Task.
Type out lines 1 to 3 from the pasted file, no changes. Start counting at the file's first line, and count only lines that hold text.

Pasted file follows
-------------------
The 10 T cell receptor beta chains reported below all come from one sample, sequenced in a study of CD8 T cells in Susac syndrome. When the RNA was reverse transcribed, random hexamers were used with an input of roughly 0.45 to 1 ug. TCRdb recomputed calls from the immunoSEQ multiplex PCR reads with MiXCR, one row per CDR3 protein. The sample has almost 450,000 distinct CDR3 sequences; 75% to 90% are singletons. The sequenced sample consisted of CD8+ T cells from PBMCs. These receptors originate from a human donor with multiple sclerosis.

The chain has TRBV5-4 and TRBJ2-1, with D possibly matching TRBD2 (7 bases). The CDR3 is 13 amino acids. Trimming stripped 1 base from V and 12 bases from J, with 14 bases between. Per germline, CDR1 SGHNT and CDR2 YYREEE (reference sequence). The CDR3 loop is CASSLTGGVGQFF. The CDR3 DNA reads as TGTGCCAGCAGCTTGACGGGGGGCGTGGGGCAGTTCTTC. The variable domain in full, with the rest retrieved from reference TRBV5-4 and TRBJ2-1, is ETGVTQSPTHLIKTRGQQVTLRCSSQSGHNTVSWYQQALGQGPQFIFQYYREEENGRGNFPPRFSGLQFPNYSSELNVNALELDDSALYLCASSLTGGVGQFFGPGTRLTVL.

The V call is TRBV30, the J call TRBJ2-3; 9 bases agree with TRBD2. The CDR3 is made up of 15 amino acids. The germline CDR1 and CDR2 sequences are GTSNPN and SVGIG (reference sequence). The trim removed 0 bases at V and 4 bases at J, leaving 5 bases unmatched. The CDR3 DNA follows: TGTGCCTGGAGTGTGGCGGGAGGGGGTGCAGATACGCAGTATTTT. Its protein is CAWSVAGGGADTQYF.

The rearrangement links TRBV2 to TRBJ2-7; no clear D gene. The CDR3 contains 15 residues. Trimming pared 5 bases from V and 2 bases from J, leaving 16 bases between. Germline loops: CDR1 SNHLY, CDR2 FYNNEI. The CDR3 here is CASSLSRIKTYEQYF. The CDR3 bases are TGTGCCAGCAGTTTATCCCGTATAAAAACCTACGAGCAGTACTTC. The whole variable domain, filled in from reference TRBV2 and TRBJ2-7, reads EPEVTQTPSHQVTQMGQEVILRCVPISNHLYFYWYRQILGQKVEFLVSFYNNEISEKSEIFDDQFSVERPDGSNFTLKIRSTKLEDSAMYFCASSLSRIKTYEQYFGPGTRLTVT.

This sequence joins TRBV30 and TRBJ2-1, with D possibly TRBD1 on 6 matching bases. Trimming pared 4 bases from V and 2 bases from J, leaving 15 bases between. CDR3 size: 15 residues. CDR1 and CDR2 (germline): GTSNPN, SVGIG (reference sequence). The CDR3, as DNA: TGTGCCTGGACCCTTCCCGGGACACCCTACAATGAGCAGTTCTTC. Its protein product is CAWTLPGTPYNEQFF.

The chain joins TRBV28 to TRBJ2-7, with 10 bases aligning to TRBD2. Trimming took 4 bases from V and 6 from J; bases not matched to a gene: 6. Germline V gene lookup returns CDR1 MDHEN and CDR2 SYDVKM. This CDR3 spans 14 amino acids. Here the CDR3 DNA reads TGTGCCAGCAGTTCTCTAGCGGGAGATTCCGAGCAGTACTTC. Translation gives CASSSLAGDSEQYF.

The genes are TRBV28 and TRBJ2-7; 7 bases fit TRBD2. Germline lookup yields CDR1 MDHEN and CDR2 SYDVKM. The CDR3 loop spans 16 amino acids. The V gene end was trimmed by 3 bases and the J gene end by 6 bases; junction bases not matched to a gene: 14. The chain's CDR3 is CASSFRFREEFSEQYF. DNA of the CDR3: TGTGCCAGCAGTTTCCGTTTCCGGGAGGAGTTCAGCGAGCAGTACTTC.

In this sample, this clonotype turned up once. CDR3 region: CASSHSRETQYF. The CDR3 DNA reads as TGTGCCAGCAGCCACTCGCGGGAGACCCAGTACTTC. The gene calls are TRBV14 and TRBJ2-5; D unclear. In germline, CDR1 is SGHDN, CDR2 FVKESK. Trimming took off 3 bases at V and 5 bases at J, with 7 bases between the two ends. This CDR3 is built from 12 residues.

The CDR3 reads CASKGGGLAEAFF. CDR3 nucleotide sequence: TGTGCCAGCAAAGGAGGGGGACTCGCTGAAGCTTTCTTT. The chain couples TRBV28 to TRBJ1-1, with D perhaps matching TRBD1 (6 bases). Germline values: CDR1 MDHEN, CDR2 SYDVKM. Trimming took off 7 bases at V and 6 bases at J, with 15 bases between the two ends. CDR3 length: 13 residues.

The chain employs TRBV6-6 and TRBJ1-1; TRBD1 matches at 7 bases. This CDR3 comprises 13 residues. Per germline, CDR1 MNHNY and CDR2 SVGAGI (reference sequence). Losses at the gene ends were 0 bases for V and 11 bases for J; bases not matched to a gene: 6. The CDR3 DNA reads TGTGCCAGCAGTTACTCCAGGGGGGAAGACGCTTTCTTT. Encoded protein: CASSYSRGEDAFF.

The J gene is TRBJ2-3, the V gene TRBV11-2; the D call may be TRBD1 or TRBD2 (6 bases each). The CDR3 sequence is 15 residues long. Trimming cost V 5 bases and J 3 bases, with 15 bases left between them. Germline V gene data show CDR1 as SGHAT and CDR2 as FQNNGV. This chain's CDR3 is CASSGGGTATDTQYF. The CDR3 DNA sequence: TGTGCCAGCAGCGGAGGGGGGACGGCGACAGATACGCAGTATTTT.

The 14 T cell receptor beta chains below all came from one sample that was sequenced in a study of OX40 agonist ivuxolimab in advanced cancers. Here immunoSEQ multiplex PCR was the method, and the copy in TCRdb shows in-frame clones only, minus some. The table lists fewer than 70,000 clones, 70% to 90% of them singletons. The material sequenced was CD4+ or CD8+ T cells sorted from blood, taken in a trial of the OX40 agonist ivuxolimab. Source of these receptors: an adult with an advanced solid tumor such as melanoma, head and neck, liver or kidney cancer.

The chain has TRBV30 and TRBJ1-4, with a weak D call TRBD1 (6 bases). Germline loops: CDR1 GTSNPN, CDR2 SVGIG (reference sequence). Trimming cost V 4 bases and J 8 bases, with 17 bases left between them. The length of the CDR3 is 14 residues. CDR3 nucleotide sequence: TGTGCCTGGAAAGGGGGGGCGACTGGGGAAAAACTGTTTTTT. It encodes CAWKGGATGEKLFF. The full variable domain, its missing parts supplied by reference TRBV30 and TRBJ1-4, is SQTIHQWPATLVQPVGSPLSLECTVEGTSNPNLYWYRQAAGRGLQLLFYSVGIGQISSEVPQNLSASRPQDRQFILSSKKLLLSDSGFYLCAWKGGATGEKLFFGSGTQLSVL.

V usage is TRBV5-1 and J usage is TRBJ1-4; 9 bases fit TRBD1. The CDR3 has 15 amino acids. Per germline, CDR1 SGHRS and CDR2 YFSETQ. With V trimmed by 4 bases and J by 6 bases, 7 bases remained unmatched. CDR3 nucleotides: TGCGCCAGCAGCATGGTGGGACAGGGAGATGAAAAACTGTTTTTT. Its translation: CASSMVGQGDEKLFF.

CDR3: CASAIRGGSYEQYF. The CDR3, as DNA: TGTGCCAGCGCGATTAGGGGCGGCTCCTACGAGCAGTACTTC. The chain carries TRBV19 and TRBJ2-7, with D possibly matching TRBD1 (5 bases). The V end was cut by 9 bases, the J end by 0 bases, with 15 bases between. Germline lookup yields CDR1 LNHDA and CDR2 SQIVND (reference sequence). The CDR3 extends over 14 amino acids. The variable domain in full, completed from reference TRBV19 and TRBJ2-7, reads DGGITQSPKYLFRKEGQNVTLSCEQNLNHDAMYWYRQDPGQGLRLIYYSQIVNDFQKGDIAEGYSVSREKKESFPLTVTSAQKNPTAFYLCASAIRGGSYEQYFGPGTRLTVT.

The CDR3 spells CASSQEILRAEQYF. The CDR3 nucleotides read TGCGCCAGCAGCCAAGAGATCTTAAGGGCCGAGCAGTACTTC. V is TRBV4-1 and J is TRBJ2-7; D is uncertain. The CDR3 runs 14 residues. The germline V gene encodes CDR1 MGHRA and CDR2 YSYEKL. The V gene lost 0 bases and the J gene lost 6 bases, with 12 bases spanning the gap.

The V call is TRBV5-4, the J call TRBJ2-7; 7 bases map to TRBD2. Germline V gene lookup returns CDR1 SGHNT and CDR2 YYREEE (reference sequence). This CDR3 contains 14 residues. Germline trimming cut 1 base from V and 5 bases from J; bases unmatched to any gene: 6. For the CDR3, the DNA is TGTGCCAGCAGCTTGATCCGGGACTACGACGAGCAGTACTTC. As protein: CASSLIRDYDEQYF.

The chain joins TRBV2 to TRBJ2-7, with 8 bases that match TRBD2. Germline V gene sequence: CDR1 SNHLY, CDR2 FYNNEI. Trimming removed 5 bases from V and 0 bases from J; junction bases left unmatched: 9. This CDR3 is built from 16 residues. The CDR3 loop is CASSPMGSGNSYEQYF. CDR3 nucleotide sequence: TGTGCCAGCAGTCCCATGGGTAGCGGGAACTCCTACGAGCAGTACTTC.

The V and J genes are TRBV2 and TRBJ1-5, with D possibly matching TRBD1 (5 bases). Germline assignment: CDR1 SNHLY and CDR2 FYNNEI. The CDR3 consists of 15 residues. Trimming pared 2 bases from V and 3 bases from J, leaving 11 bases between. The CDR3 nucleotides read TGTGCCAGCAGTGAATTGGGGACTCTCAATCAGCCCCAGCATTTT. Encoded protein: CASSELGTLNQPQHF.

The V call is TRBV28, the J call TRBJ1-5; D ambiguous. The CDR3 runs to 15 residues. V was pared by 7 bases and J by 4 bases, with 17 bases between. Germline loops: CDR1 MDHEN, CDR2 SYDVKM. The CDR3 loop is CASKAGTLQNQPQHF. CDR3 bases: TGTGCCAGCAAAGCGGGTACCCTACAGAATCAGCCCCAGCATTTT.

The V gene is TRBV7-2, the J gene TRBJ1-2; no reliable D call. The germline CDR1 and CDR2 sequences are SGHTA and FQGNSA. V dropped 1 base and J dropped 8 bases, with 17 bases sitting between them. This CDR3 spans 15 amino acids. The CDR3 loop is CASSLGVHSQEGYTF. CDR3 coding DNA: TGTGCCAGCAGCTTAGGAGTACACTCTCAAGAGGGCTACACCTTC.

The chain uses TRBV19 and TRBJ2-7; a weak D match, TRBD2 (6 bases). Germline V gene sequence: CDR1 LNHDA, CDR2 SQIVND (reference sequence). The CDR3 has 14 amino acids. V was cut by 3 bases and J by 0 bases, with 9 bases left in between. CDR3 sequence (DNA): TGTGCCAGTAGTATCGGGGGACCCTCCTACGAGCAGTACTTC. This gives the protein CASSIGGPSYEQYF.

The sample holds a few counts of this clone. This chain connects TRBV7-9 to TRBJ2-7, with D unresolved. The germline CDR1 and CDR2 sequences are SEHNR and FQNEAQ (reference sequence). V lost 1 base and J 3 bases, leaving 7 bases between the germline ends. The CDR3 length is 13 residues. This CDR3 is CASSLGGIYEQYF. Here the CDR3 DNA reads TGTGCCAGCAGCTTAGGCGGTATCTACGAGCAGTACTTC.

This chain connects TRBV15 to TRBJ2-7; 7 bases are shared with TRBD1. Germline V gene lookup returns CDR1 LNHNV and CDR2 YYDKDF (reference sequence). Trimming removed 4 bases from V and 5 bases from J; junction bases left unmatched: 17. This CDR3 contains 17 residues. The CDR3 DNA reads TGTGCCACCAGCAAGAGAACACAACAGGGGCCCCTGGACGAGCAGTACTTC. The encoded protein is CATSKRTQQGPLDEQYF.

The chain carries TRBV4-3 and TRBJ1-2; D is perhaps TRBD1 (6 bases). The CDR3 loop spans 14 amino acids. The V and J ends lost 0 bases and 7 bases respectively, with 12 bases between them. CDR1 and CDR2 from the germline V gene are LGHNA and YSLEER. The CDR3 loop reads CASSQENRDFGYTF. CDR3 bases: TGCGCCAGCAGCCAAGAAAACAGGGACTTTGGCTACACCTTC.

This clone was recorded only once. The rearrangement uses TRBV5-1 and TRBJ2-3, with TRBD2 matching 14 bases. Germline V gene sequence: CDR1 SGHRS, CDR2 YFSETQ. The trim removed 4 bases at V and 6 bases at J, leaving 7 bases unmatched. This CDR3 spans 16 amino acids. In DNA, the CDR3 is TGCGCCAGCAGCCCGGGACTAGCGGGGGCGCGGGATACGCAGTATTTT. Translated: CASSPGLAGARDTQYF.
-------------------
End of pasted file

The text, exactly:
The 10 T cell receptor beta chains reported below all come from one sample, sequenced in a study of CD8 T cells in Susac syndrome. When the RNA was reverse transcribed, random hexamers were used with an input of roughly 0.45 to 1 ug. TCRdb recomputed calls from the immunoSEQ multiplex PCR reads with MiXCR, one row per CDR3 protein. The sample has almost 450,000 distinct CDR3 sequences; 75% to 90% are singletons. The sequenced sample consisted of CD8+ T cells from PBMCs. These receptors originate from a human donor with multiple sclerosis.

The chain has TRBV5-4 and TRBJ2-1, with D possibly matching TRBD2 (7 bases). The CDR3 is 13 amino acids. Trimming stripped 1 base from V and 12 bases from J, with 14 bases between. Per germline, CDR1 SGHNT and CDR2 YYREEE (reference sequence). The CDR3 loop is CASSLTGGVGQFF. The CDR3 DNA reads as TGTGCCAGCAGCTTGACGGGGGGCGTGGGGCAGTTCTTC. The variable domain in full, with the rest retrieved from reference TRBV5-4 and TRBJ2-1, is ETGVTQSPTHLIKTRGQQVTLRCSSQSGHNTVSWYQQALGQGPQFIFQYYREEENGRGNFPPRFSGLQFPNYSSELNVNALELDDSALYLCASSLTGGVGQFFGPGTRLTVL.

The V call is TRBV30, the J call TRBJ2-3; 9 bases agree with TRBD2. The CDR3 is made up of 15 amino acids. The germline CDR1 and CDR2 sequences are GTSNPN and SVGIG (reference sequence). The trim removed 0 bases at V and 4 bases at J, leaving 5 bases unmatched. The CDR3 DNA follows: TGTGCCTGGAGTGTGGCGGGAGGGGGTGCAGATACGCAGTATTTT. Its protein is CAWSVAGGGADTQYF.